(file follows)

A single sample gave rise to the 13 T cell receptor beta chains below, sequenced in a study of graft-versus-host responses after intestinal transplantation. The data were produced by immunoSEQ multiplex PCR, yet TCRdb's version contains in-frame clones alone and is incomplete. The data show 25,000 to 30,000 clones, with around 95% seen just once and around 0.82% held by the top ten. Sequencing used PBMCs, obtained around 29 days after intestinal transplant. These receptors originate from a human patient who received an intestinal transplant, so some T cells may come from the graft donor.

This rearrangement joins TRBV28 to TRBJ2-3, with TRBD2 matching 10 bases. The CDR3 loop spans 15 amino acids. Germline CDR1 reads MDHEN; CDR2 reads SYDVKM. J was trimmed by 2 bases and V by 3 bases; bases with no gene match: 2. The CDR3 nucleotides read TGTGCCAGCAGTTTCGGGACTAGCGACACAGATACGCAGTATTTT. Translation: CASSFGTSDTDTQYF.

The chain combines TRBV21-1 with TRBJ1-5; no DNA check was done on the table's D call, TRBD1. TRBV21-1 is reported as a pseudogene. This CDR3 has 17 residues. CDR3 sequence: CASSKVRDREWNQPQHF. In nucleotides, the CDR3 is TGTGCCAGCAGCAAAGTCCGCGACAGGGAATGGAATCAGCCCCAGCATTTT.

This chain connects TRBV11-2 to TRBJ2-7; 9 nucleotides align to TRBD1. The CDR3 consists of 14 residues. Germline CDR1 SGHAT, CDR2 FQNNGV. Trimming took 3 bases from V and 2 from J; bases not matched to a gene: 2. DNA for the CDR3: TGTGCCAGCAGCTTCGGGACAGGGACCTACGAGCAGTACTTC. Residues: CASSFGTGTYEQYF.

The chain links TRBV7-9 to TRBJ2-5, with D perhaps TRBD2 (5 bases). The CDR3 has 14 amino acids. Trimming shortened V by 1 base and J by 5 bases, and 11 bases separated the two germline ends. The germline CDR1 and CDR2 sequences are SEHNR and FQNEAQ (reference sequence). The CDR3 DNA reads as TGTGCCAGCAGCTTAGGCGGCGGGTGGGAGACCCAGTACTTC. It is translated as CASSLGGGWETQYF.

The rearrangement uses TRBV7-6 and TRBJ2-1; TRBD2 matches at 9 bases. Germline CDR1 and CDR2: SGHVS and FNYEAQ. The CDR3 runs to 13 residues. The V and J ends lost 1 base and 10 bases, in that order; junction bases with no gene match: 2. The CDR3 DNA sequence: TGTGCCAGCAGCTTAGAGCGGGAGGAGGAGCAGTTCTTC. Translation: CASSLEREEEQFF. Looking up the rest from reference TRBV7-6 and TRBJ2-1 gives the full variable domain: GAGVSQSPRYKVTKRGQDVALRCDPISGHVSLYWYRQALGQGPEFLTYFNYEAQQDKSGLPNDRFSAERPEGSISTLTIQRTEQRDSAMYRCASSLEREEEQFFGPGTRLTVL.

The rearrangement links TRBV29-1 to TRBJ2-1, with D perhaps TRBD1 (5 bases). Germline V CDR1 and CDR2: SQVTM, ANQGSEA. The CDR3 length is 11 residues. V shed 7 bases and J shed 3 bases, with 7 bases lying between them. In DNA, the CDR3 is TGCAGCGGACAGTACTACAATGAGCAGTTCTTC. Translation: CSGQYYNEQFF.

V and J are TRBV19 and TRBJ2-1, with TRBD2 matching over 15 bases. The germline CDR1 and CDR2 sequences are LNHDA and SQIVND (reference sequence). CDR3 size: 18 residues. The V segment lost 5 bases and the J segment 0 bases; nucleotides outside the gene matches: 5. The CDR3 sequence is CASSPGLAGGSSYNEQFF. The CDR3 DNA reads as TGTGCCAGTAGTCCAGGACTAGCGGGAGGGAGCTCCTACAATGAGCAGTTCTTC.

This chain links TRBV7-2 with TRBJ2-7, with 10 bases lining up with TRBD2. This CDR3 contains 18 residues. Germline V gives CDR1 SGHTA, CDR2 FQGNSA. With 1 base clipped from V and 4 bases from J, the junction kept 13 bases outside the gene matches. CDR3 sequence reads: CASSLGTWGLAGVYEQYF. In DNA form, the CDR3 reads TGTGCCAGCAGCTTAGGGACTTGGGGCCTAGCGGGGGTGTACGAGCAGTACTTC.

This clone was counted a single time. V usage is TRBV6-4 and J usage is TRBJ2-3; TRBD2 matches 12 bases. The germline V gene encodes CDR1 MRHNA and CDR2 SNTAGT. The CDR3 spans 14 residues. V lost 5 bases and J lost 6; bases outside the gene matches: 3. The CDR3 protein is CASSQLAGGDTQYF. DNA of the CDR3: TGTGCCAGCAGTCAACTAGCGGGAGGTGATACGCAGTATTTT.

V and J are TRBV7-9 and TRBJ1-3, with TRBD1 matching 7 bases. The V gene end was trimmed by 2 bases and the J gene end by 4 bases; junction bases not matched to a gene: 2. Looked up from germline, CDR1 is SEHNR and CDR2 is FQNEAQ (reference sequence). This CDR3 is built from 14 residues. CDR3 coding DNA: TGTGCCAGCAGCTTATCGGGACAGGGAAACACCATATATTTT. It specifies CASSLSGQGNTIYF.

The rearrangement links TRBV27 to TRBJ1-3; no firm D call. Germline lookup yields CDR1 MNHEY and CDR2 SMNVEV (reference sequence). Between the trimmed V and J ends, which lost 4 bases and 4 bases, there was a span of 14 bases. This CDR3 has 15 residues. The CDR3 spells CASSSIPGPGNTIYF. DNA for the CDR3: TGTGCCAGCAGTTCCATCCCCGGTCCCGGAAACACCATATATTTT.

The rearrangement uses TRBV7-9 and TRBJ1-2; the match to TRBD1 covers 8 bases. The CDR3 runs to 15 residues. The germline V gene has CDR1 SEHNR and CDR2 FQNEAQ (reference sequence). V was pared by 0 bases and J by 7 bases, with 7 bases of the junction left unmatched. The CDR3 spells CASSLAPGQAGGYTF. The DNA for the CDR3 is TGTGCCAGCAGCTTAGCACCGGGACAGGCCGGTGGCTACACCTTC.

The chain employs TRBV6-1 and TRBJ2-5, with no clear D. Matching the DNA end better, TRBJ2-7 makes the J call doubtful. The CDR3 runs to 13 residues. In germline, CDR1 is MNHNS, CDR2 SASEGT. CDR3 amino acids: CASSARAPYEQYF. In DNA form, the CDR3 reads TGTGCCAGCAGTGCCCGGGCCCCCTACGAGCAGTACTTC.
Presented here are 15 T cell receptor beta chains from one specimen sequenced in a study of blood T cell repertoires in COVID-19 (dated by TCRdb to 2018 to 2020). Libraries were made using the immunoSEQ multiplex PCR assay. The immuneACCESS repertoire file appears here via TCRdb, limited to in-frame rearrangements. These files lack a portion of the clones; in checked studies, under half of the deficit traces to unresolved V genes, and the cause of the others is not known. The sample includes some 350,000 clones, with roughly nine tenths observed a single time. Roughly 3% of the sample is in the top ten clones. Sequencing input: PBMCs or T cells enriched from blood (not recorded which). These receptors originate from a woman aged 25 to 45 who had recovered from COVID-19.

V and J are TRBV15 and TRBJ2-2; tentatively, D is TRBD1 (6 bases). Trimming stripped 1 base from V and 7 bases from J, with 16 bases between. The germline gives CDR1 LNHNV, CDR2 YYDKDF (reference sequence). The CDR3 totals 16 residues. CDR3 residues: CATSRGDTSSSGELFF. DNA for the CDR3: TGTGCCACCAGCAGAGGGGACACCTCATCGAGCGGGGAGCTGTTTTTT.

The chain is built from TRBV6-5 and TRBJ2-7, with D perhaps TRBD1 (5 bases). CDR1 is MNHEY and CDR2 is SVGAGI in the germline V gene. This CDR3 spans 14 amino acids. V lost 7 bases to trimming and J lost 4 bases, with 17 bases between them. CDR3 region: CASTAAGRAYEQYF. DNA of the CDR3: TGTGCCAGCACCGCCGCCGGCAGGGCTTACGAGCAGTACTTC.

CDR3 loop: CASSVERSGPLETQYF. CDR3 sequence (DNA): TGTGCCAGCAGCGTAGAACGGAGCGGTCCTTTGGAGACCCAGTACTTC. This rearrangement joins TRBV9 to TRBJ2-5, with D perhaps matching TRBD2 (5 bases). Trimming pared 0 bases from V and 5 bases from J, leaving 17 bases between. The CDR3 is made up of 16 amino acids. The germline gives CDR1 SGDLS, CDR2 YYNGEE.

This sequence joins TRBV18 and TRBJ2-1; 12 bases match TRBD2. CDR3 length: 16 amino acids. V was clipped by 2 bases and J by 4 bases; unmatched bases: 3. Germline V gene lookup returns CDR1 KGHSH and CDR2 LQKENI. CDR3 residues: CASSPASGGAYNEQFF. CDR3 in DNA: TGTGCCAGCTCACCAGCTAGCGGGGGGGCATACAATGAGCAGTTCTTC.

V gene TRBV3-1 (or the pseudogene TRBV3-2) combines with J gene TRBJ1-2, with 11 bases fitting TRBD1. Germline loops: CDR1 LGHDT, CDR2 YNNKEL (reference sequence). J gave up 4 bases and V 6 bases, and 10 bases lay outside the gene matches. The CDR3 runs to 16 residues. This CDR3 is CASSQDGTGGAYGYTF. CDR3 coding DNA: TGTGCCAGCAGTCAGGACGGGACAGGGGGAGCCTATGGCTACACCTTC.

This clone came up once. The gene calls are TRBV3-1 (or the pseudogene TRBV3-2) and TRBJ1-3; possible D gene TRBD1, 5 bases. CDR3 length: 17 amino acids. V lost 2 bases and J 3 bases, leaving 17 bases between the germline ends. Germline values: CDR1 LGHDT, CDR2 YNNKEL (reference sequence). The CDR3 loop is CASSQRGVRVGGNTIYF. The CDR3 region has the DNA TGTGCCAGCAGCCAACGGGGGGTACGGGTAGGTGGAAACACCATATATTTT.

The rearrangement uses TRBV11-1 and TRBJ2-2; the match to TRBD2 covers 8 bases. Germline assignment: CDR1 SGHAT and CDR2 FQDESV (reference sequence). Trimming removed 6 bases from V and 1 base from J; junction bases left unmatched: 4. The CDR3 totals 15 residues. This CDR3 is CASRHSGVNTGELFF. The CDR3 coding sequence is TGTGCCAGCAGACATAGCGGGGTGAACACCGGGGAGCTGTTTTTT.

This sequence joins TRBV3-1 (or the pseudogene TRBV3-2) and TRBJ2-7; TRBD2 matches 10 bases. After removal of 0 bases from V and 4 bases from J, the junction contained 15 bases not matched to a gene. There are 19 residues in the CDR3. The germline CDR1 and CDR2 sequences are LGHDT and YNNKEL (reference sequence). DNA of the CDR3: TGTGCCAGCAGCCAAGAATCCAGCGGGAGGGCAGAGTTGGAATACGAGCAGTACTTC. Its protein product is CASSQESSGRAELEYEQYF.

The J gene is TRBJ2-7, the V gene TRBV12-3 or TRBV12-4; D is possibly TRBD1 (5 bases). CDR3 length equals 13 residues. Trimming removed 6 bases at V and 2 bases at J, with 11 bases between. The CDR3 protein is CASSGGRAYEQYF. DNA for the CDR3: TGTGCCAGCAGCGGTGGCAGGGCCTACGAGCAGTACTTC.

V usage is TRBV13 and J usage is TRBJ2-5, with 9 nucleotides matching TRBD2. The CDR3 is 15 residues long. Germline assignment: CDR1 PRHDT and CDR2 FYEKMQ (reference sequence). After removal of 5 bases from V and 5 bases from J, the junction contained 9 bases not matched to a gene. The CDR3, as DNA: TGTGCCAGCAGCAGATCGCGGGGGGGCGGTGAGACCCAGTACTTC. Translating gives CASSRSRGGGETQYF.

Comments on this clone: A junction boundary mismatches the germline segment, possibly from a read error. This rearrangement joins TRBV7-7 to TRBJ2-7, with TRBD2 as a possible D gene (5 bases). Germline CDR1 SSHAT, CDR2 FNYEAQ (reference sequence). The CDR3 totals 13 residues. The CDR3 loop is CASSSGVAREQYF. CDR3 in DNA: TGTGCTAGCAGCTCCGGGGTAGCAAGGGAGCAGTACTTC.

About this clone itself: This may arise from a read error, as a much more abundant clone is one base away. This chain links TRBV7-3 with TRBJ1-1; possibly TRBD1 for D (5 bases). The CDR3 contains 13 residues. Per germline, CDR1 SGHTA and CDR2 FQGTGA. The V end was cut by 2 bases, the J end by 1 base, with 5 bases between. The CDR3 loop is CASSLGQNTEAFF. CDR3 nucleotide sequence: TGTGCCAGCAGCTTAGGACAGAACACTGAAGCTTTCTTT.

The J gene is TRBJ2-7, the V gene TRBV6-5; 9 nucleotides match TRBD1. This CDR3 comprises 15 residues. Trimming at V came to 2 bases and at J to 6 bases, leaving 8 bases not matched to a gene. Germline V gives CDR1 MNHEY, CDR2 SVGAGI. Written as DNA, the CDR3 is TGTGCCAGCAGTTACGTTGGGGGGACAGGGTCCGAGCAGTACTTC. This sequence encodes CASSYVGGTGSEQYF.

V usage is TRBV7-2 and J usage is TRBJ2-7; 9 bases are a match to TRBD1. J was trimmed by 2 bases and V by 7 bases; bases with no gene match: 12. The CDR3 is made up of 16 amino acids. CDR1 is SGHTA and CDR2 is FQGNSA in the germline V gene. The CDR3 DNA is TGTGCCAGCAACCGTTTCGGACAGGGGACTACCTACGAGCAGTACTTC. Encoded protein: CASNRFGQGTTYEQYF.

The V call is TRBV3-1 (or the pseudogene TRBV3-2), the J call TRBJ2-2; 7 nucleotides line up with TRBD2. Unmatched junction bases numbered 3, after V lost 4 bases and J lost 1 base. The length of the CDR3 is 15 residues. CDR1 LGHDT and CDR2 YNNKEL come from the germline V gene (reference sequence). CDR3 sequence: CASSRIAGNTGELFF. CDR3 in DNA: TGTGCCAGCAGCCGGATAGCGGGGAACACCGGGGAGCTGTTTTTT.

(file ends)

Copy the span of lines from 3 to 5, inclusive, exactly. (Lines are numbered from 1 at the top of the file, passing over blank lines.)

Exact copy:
The chain combines TRBV21-1 with TRBJ1-5; no DNA check was done on the table's D call, TRBD1. TRBV21-1 is reported as a pseudogene. This CDR3 has 17 residues. CDR3 sequence: CASSKVRDREWNQPQHF. In nucleotides, the CDR3 is TGTGCCAGCAGCAAAGTCCGCGACAGGGAATGGAATCAGCCCCAGCATTTT.

This chain connects TRBV11-2 to TRBJ2-7; 9 nucleotides align to TRBD1. The CDR3 consists of 14 residues. Germline CDR1 SGHAT, CDR2 FQNNGV. Trimming took 3 bases from V and 2 from J; bases not matched to a gene: 2. DNA for the CDR3: TGTGCCAGCAGCTTCGGGACAGGGACCTACGAGCAGTACTTC. Residues: CASSFGTGTYEQYF.

The chain links TRBV7-9 to TRBJ2-5, with D perhaps TRBD2 (5 bases). The CDR3 has 14 amino acids. Trimming shortened V by 1 base and J by 5 bases, and 11 bases separated the two germline ends. The germline CDR1 and CDR2 sequences are SEHNR and FQNEAQ (reference sequence). The CDR3 DNA reads as TGTGCCAGCAGCTTAGGCGGCGGGTGGGAGACCCAGTACTTC. It is translated as CASSLGGGWETQYF.